Willie James Mabon (October 24, 1925 – April 19, 1985) was an American R&B singer, songwriter and pianist.
Born and brought up in Hollywood, Memphis, Tennessee, he had become known as a singer and pianist by the time he moved to Chicago in 1942. He formed a group, the Blues Rockers, and in 1949 began recording for Aristocrat Records and then Chess Records.
After military service he became a popular entertainer in Chicago’s Black Belt. His biggest success came in 1952 when his debut solo release, "I Don't Know", written by Cripple Clarence Lofton (who received no royalties), topped the Billboard R&B chart for eight weeks. It was one of the most popular releases of its era and was Chess's biggest hit in the period before the successes of Chuck Berry and Bo Diddley. It was also one of the first R&B hit records to be covered by a leading white artist, Tennessee Ernie Ford. Mabon's original was played on Alan Freed's early radio shows and also sold well to white audiences, crossing over markets at the start of the rock and roll era.
Mabon returned to the top R&B slot in 1953 with "I'm Mad" and had another hit in 1954 with the Mel London song "Poison Ivy". Throughout his Chess tenure, piano and sax were consistently to the fore rather than guitar and harp, emphasizing Mabon's cool R&B approach. His original version of Willie Dixon's hoodoo-driven "The Seventh Son" bombed in 1955, as did the remainder of his fine Chess catalogue. Mabon never regained his momentum after leaving Chess and record releases in the late 1950s on various labels were largely unsuccessful.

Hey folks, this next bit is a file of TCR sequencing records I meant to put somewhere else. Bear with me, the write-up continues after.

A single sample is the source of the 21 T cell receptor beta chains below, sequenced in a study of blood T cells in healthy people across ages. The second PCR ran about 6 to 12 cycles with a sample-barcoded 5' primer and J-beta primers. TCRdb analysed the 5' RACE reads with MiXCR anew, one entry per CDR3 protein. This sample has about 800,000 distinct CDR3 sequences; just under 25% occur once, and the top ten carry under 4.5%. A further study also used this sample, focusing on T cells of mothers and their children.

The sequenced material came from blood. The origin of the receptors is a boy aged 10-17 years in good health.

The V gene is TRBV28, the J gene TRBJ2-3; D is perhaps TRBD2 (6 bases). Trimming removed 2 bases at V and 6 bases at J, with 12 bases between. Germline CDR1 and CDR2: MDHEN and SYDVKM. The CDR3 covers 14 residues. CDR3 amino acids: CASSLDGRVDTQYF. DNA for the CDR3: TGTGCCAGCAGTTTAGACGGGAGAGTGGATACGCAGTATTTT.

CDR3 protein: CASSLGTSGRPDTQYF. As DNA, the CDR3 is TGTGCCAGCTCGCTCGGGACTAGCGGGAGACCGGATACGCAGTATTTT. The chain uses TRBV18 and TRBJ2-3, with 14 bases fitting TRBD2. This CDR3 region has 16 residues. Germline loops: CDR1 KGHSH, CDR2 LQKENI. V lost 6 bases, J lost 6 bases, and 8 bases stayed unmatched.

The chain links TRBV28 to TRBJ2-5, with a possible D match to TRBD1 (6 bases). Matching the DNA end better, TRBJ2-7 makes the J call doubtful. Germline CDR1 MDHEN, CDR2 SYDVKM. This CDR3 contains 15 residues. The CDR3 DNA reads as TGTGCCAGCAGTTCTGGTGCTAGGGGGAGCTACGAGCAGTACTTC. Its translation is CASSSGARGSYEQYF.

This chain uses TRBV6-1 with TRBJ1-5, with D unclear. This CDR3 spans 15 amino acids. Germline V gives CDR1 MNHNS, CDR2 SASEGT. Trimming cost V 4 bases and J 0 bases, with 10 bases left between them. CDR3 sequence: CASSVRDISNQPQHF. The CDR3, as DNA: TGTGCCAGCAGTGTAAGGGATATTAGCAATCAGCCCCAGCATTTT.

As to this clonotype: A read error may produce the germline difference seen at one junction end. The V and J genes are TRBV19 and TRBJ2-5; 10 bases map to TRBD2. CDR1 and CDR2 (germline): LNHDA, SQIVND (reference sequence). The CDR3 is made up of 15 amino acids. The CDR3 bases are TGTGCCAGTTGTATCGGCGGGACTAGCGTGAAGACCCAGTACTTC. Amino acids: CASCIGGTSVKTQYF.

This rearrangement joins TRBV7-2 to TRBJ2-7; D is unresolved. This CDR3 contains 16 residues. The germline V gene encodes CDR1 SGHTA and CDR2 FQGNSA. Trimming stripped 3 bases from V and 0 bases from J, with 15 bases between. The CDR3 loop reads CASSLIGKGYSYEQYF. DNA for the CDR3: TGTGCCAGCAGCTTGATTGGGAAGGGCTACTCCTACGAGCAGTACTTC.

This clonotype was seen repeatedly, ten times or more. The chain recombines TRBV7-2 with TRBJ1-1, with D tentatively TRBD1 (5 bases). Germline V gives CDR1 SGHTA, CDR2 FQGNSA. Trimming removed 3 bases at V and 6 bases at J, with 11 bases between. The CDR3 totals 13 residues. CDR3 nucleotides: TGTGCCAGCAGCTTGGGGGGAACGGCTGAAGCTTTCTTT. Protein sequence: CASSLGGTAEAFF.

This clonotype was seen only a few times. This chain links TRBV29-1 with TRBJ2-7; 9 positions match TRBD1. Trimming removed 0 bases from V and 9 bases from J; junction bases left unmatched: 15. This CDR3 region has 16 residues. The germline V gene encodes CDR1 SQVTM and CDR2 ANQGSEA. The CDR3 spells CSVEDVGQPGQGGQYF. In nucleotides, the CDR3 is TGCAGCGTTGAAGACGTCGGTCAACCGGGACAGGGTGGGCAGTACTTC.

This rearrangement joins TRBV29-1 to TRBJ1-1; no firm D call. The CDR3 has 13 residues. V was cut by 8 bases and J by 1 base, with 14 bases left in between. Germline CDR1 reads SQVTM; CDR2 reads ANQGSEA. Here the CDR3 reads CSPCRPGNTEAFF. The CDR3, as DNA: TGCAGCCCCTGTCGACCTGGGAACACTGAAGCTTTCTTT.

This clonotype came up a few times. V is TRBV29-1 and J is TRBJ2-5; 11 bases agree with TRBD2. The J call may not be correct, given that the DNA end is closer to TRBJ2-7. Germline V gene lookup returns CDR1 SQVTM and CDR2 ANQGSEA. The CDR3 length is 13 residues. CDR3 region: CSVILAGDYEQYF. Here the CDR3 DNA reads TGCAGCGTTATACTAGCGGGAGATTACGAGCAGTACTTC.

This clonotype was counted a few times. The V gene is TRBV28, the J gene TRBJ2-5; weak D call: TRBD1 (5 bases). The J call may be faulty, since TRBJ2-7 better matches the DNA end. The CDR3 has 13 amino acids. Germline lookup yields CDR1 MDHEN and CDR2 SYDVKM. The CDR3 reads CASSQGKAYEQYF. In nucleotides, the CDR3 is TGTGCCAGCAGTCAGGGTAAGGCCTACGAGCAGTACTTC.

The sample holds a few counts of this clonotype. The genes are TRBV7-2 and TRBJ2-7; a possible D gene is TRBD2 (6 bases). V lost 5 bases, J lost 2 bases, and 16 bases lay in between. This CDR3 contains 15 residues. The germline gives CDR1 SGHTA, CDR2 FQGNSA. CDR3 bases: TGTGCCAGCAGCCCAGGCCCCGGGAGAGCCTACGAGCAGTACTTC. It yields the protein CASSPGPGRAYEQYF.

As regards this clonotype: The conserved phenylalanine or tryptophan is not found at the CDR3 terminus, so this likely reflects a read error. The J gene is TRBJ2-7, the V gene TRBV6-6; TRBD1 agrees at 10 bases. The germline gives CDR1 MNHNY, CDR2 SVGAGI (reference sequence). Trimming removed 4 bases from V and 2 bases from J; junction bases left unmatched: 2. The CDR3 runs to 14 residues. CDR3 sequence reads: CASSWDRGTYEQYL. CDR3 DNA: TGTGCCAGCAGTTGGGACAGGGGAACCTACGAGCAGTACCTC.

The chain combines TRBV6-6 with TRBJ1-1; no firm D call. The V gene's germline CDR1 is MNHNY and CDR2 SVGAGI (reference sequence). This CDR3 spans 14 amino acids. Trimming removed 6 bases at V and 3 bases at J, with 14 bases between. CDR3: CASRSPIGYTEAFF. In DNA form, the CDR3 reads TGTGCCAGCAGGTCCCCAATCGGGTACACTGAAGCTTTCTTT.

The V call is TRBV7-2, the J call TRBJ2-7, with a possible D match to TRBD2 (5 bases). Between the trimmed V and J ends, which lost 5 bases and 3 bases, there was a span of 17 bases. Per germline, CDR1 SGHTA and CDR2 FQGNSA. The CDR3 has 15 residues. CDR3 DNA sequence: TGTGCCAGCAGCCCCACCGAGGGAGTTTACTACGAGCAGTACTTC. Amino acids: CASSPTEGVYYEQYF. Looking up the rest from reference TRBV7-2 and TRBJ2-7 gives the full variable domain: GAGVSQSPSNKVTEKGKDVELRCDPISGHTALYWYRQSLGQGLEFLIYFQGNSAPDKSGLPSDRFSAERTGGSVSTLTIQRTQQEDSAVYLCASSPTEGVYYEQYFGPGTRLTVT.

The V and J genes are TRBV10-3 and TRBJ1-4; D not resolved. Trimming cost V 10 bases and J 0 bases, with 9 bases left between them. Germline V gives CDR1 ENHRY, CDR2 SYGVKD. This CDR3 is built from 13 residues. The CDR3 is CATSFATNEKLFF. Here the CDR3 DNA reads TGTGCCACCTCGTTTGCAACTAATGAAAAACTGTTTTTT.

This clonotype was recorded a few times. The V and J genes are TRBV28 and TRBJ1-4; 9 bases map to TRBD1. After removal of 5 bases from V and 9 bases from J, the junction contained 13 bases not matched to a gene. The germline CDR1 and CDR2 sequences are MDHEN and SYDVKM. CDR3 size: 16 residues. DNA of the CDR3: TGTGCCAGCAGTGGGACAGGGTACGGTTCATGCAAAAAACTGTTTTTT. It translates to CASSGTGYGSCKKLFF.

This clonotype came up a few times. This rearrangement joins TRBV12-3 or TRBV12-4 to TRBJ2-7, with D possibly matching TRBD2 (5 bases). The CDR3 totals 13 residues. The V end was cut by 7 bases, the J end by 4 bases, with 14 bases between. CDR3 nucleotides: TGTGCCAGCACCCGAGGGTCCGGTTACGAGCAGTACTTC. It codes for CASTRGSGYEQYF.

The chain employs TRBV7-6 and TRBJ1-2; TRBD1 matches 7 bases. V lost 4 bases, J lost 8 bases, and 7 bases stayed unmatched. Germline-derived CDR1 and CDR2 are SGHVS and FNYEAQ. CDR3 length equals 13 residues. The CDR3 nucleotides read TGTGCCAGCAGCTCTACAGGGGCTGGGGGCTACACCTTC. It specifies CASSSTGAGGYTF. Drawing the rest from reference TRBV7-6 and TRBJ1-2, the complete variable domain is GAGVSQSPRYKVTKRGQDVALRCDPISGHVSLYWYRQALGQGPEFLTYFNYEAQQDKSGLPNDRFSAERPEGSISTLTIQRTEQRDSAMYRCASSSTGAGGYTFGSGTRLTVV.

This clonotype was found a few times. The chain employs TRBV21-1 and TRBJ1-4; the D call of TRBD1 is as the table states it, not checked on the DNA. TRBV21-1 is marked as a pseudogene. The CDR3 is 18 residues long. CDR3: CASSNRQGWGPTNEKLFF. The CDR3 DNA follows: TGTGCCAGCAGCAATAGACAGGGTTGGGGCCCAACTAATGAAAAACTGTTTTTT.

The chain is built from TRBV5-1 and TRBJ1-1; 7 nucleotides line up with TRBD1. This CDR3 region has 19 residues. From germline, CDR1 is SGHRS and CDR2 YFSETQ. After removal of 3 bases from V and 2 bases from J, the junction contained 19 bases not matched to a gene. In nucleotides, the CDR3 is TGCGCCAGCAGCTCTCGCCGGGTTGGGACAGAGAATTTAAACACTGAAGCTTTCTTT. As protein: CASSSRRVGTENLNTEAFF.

He stopped at Federal in 1957, Mad in 1960, Formal in 1962 (where he stirred up some local sales with his leering "Got to Have Some"), and USA in 1963-1964. Mabon sat out much of the late '60s. but came back strong after moving to Paris in 1972.
During the 70s and 80s, he would flit back and forth between Chicago and Europe, making occasional albums for German and French labels, most of which were poorly received. He toured and recorded in Europe as part of promoter Jim Simpson's American Blues Legends tour, recording The Comeback for Simpson's Big Bear Records and an album for Ornament Records in 1977.
He found a wider audience in Europe, playing the Montreux Jazz Festival and festivals in Berlin and Holland. A polished performer, with a measure of glossy sophistication to his singing, Mabon retained a strong affinity with the earthier aspects of the blues and was an influence upon Mose Allison.
He died in April 1985, after a long illness, in Paris. He is buried at Burr Oak Cemetery in Alsip, Cook County, Illinois.
(Info mainly edited from Wikipedia & All music)